Document updated on Nov 17, 2023
Many components and options in KrakenD allow you to specify paths. In all of them, you can use absolute or relative paths.
For absolute paths, no possible interpretation or mistake arises when reading them. For instance, if you write
/etc/krakend/krakend.json, you know exactly where this file is. Absolute paths are as clear as water but less convenient when your environments have different locations.
Relative paths, on the other hand, are helpful because you only specify a small part, but there is usually the question of the location of their corresponding base directory. For instance, if you write
./config/krakend.json, what is their base directory?
The answer to this question is that all relative paths use the working directory as the base path. In a Docker container, for instance, this is what you specify in the instruction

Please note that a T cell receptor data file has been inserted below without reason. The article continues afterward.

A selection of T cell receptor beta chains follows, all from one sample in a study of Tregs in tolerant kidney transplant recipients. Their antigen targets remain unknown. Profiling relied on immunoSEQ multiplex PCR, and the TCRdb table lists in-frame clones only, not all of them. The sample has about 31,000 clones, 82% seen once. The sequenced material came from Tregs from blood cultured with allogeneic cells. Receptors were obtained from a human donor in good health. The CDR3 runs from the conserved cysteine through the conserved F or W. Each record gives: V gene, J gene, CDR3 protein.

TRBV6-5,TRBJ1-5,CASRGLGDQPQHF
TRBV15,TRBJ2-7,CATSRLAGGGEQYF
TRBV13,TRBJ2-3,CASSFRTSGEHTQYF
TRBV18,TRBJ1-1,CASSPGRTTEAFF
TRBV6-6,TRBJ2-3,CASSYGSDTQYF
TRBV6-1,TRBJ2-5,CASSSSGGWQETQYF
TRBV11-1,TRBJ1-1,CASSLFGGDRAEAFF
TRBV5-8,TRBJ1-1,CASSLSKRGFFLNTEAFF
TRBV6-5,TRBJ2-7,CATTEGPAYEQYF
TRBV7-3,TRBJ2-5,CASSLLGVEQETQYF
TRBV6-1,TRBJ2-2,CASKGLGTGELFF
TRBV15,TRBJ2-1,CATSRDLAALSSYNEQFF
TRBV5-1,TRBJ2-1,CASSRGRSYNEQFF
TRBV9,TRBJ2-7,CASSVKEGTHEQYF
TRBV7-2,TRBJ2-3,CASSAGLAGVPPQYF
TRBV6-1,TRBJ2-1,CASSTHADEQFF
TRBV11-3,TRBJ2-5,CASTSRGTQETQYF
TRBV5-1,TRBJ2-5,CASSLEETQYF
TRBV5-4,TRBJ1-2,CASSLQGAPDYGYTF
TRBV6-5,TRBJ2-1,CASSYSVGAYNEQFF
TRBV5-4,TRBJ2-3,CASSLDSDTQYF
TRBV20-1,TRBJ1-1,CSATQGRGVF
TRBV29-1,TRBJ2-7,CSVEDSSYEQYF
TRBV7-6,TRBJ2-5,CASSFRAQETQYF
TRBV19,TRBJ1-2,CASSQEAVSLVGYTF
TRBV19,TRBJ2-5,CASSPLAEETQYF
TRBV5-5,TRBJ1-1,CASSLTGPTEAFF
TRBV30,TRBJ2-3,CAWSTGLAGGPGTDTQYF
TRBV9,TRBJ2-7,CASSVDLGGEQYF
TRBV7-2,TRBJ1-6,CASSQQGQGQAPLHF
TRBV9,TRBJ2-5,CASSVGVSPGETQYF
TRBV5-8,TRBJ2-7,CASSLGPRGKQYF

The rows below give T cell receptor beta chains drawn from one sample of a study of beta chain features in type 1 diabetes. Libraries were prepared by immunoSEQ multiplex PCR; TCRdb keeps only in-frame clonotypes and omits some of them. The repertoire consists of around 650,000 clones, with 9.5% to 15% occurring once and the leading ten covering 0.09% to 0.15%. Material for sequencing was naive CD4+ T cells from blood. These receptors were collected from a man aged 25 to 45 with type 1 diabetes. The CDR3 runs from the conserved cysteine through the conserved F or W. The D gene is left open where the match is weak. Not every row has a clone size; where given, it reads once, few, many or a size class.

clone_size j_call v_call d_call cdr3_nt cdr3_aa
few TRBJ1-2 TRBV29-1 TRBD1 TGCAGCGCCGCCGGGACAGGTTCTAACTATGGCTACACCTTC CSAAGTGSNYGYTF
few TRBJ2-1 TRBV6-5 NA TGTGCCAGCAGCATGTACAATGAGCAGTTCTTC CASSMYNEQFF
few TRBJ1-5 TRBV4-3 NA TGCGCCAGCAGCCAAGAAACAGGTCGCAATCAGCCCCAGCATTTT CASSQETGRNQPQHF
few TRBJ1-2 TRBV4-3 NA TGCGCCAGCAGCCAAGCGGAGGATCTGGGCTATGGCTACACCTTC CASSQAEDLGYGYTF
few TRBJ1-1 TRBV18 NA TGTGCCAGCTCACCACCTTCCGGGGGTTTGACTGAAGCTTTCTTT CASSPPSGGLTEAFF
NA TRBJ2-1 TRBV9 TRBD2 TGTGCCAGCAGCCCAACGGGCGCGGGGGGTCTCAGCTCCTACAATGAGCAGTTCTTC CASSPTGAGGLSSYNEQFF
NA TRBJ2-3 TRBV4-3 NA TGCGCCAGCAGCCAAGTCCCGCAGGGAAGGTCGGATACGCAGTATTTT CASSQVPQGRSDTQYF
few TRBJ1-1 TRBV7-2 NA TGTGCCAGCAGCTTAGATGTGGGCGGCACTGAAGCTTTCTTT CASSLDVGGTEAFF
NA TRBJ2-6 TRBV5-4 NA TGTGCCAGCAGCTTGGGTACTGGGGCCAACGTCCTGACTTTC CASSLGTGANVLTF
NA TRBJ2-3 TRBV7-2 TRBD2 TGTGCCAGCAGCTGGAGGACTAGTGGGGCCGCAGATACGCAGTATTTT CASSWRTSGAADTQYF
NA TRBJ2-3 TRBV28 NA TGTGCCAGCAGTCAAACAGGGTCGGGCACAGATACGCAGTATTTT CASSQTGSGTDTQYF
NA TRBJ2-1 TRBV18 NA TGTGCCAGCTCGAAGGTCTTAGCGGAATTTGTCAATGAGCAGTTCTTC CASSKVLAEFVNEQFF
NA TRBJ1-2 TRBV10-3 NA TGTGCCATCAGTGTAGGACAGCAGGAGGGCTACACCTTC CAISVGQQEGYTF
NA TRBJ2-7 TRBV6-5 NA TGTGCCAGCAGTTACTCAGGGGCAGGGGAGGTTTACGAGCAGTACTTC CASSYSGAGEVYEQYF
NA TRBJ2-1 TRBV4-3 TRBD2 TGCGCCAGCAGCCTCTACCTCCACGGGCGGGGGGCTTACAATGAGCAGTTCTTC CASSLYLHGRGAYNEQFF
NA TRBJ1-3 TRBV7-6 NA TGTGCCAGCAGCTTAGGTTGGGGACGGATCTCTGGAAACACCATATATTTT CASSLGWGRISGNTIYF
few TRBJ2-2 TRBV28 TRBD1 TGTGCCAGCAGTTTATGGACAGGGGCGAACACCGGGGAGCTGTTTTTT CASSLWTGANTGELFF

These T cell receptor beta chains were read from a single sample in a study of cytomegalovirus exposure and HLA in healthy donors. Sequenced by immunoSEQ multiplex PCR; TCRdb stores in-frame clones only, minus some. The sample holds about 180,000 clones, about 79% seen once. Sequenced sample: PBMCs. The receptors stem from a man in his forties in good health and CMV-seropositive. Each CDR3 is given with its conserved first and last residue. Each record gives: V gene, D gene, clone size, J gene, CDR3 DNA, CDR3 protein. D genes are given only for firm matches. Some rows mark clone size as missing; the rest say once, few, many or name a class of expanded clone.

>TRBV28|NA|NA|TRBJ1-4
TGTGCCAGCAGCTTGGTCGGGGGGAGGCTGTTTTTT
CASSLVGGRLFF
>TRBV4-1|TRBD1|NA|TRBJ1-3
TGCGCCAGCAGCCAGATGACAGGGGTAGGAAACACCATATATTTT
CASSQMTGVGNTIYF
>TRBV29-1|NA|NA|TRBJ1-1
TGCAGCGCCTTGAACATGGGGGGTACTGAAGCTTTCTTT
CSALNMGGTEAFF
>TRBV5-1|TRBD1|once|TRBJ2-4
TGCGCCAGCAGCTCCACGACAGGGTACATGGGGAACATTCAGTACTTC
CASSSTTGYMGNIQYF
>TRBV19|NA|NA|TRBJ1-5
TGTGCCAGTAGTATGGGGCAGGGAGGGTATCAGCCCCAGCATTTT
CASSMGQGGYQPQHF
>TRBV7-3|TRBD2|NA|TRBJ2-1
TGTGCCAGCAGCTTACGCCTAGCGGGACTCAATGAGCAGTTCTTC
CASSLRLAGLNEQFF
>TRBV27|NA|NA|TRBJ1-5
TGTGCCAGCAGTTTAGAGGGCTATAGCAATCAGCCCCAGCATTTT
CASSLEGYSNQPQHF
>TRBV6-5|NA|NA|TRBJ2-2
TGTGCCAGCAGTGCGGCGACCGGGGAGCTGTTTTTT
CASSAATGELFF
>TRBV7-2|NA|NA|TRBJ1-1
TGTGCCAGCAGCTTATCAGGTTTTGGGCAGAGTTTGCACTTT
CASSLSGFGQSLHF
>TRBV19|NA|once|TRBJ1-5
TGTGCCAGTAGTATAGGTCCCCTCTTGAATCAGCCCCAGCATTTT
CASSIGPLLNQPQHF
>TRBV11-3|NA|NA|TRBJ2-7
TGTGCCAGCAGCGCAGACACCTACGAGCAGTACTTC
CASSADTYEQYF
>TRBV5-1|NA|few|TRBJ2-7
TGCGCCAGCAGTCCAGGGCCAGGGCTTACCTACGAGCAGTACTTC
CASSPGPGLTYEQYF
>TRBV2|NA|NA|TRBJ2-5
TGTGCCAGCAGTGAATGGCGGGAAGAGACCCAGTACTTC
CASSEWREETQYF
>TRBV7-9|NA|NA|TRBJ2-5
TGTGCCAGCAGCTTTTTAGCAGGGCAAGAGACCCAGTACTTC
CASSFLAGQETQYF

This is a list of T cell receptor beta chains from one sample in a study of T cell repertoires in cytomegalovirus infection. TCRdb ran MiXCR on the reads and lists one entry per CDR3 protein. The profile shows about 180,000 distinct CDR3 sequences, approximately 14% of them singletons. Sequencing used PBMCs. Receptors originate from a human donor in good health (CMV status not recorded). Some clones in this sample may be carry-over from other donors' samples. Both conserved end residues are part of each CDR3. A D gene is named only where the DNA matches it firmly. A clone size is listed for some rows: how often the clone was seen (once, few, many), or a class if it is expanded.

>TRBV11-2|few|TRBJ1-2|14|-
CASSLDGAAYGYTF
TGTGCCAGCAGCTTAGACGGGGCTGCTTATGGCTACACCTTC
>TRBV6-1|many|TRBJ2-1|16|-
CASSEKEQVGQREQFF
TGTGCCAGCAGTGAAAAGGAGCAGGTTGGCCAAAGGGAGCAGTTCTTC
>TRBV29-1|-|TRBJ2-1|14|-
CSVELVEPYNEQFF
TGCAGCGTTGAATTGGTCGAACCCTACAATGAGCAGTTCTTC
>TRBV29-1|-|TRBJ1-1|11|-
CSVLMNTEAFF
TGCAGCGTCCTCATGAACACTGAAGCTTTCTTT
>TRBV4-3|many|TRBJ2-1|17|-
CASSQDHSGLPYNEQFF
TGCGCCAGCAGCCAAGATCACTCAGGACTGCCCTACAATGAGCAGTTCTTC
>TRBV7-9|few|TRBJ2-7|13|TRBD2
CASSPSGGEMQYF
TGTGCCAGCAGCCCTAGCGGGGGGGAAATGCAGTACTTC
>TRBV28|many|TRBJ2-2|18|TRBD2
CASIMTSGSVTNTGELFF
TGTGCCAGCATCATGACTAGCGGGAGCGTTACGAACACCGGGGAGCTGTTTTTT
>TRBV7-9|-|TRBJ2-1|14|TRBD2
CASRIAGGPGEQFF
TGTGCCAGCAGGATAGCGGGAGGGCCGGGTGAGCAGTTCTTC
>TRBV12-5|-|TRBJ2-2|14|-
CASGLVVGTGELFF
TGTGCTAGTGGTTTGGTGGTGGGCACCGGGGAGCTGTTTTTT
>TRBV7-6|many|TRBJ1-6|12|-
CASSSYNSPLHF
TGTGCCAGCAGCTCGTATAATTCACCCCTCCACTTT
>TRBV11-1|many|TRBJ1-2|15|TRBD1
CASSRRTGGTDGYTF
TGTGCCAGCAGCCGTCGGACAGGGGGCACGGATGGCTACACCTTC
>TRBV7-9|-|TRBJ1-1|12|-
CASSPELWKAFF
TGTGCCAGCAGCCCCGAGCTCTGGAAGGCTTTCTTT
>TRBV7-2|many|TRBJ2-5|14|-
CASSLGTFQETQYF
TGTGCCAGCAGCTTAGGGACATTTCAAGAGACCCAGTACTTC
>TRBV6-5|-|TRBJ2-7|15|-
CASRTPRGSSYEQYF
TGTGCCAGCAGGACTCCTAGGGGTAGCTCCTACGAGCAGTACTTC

WORKDIR. Our Docker images use
/etc/krakend unless you overwrite it in your
In other installations, although we aim to default to
/etc/krakend, you can still run the software from a different place and have a different working directory.
The short answer is to start the gateway and look for the following line early in the logs:
yyyy/mm/dd hh:mm:ss KRAKEND INFO: Working directory is /etc/krakend
This informative line was introduced in KrakenD 2.5
Now, if you set a relative path like
a/b.tmpl, for instance, and the log tells you that the file does not exist, navigate to the base directory you saw in the console and see if the file is inside that location.
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